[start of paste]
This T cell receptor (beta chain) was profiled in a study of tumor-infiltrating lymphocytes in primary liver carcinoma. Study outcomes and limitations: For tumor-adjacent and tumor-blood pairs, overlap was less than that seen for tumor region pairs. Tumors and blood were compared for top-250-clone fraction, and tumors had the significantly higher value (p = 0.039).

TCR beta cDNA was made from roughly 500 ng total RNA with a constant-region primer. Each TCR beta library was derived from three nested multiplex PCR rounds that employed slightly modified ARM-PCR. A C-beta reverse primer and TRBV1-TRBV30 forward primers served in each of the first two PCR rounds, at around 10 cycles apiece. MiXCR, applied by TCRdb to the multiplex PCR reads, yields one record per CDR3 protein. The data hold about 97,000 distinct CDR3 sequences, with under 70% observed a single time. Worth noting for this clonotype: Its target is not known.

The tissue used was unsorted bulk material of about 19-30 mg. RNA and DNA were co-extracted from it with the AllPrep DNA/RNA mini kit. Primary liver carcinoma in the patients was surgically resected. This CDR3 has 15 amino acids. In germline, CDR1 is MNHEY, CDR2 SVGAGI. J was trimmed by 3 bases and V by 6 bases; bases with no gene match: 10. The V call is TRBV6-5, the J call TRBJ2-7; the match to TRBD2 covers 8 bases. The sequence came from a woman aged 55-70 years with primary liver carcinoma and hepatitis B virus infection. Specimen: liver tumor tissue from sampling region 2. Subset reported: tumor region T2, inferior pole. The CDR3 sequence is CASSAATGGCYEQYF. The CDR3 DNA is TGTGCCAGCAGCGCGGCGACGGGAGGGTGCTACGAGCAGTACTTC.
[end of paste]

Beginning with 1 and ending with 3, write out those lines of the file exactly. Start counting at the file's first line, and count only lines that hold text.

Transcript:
This T cell receptor (beta chain) was profiled in a study of tumor-infiltrating lymphocytes in primary liver carcinoma. Study outcomes and limitations: For tumor-adjacent and tumor-blood pairs, overlap was less than that seen for tumor region pairs. Tumors and blood were compared for top-250-clone fraction, and tumors had the significantly higher value (p = 0.039).

TCR beta cDNA was made from roughly 500 ng total RNA with a constant-region primer. Each TCR beta library was derived from three nested multiplex PCR rounds that employed slightly modified ARM-PCR. A C-beta reverse primer and TRBV1-TRBV30 forward primers served in each of the first two PCR rounds, at around 10 cycles apiece. MiXCR, applied by TCRdb to the multiplex PCR reads, yields one record per CDR3 protein. The data hold about 97,000 distinct CDR3 sequences, with under 70% observed a single time. Worth noting for this clonotype: Its target is not known.

The tissue used was unsorted bulk material of about 19-30 mg. RNA and DNA were co-extracted from it with the AllPrep DNA/RNA mini kit. Primary liver carcinoma in the patients was surgically resected. This CDR3 has 15 amino acids. In germline, CDR1 is MNHEY, CDR2 SVGAGI. J was trimmed by 3 bases and V by 6 bases; bases with no gene match: 10. The V call is TRBV6-5, the J call TRBJ2-7; the match to TRBD2 covers 8 bases. The sequence came from a woman aged 55-70 years with primary liver carcinoma and hepatitis B virus infection. Specimen: liver tumor tissue from sampling region 2. Subset reported: tumor region T2, inferior pole. The CDR3 sequence is CASSAATGGCYEQYF. The CDR3 DNA is TGTGCCAGCAGCGCGGCGACGGGAGGGTGCTACGAGCAGTACTTC.